At this point, anything you can get for Howard is probably more valuable to your team than what you'd achieve by playing him, and trading him is at least a better look than releasing him.
A team seeking a DH with some power could bite at the opportunity for a free player who hit 23 homers last year. Perhaps the Rays, who reside not far from Howard's under-construction mansion in Clearwater, Fla., or the Orioles.
Problem: That's not enough to call it a rebuild.
Solution: Correct. Several other veterans need to be traded, too.
Byrd tops this list simply because he possesses a quality teams crave: right-handed power.
The Mariners, Orioles and Royals are among the clubs looking for a corner outfielder this offseason, and Byrd would fill that need at a relatively affordable rate -- $8 million next year with an $8 million vesting option for 2016.
Byrd hit .264/.312/.445 with 25 homers and 85 RBIs last year, which makes him an intriguing trade target even at 37 years old. If the Phillies can get a decent return, deal him away.
They also could look to deal catcher Carlos Ruiz, who is owed $8.5 million each of the next two years with a $4.5 million option for 2017.
Dealing second baseman Chase Utley, another franchise icon like Rollins, and closer Jonathan Papelbon could prove to be much more difficult. Utley has full trade protection and has said he wants to finish his career in Philadelphia.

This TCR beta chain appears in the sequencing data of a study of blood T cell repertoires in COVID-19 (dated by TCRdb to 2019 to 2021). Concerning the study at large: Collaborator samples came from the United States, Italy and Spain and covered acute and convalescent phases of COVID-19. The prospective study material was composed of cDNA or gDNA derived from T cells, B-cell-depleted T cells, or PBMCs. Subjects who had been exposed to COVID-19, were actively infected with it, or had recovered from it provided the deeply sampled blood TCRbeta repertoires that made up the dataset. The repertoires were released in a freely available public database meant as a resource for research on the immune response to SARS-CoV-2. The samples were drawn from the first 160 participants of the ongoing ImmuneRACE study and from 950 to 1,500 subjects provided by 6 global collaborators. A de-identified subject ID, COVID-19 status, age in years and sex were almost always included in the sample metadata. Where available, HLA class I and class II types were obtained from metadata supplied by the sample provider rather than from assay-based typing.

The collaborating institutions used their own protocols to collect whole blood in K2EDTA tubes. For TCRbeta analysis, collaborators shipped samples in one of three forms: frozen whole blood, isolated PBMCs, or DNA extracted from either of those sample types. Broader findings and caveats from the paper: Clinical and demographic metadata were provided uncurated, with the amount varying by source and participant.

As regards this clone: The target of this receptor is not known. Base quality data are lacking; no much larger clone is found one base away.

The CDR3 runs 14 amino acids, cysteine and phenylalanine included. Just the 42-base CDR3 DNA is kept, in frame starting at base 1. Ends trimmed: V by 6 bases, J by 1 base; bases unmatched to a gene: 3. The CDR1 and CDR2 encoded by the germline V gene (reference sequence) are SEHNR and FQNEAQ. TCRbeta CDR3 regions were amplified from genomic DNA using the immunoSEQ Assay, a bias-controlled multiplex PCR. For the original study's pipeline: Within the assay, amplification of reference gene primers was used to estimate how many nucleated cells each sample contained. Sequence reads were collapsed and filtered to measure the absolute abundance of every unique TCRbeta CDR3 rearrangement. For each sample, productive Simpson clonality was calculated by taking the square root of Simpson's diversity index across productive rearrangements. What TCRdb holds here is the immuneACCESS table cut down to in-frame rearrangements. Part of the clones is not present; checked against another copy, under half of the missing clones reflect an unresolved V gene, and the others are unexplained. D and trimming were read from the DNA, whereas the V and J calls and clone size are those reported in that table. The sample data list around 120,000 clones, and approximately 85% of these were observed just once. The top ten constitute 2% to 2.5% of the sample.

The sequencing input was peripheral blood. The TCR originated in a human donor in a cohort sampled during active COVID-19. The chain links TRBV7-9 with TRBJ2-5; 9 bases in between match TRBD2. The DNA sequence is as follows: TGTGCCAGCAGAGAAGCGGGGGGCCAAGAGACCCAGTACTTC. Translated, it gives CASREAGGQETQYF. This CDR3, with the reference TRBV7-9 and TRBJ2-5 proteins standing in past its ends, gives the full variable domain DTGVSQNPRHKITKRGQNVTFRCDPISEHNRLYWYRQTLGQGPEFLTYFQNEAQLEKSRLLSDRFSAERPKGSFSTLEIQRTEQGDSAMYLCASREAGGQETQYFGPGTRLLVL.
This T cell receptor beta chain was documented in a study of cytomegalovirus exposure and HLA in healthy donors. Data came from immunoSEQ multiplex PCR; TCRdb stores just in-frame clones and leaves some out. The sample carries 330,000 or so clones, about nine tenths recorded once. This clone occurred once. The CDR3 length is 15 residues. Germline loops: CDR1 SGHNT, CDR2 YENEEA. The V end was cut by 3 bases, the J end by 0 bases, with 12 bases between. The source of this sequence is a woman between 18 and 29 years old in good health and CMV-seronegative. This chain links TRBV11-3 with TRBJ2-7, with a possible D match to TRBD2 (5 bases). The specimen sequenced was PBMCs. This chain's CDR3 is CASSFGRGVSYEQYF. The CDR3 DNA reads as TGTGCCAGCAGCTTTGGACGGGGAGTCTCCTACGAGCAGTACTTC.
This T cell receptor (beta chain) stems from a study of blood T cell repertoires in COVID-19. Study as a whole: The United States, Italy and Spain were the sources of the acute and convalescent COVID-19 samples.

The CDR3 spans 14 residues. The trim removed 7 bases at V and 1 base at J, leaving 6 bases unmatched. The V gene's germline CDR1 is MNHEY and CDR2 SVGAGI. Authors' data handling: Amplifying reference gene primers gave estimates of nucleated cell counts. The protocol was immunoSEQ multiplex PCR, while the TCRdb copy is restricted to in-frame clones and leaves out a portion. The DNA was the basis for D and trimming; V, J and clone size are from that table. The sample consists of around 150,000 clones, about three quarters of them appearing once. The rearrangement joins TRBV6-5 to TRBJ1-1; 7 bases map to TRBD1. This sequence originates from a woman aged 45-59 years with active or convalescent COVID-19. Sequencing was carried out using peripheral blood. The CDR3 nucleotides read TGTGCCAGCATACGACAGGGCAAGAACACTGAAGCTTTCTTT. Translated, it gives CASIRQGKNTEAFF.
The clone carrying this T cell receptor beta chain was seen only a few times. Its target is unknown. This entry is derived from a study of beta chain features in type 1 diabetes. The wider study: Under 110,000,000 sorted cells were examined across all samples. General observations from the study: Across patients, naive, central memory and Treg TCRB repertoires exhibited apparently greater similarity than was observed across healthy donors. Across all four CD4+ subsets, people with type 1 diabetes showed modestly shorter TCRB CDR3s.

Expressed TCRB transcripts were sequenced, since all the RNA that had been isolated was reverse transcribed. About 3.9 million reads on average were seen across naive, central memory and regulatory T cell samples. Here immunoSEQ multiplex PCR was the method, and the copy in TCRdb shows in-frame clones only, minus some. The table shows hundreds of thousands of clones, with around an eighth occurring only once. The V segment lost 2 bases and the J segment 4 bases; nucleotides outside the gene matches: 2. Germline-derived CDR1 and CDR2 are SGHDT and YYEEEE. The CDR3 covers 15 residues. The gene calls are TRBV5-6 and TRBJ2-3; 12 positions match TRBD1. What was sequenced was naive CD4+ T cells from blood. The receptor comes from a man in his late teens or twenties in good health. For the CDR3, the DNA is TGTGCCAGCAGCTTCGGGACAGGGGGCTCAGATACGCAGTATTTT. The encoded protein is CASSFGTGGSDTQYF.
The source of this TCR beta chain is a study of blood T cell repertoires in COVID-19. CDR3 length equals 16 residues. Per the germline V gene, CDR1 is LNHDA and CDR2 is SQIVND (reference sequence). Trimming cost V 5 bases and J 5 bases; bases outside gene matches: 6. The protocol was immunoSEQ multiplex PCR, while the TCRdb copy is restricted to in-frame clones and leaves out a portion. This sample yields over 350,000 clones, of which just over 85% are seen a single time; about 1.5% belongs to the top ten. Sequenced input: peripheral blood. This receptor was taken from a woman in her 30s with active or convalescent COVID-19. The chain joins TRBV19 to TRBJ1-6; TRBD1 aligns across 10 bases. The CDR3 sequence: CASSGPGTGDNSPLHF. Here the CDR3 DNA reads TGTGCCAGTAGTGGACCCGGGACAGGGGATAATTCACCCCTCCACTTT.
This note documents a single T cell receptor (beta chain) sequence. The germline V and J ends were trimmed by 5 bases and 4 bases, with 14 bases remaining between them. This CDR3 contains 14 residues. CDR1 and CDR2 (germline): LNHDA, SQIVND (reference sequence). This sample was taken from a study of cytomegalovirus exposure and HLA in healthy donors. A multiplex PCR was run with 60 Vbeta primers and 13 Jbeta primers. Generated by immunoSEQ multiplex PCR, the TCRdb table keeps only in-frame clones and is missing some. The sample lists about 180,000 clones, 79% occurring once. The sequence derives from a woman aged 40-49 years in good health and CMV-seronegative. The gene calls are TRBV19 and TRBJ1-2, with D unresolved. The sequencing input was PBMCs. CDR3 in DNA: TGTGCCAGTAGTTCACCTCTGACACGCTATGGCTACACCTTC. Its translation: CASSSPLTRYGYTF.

Papelbon, while still a capable closer, would be difficult to trade given his $13 million salary and perceived attitude problems.
So the Phillies can hang on to Utley and Papelbon, but they need to capitalize on the chance to deal away all their other potential trade assets.
Problem: What's left of the team won't be very good.
Solution: That comes with the territory, so settle in. The last two years' 73-win teams weren't very good, either. At least this way, the Phillies are heading in the right direction.
There aren't many pieces in place to build around, so they have to simultaneously shore up the Minor League pipeline. But with the Phillies' financial resources, this doesn't necessarily have to take more than a few years if done correctly. Take a look at what the White Sox have pulled off recently.
Chicago had a couple bad years, traded for some young talent, drafted and spent wisely and supplemented its existing core with some big moves this offseason, quickly reemerging as a presumed contender without breaking the bank or decimating its future chances.
The Phillies need to inject their farm system with future big leaguers. They need to regain financial and personnel flexibility in the Majors. They need young, cost-controlled talent to make all that happen.
They can do that over time by drafting and developing well, and they can speed up that process by trading away some of their highly paid past/present stars for whatever they can get.
Next year likely will be ugly for the Phillies. There will be unrecognizable names, some youthful mistakes and plenty of questions about how far away the next good Phillies team is.
But look at what their bullpen, full of young players given a chance, accomplished last year. Relievers like Ken Giles stepped up and provided hope for the future.
At this point, can't we all agree that hope for the future is better than clinging to the past?
Adam Berry is a contributor to Sports on Earth and a reporter for MLB.com. Follow him on Twitter at @adamdberry.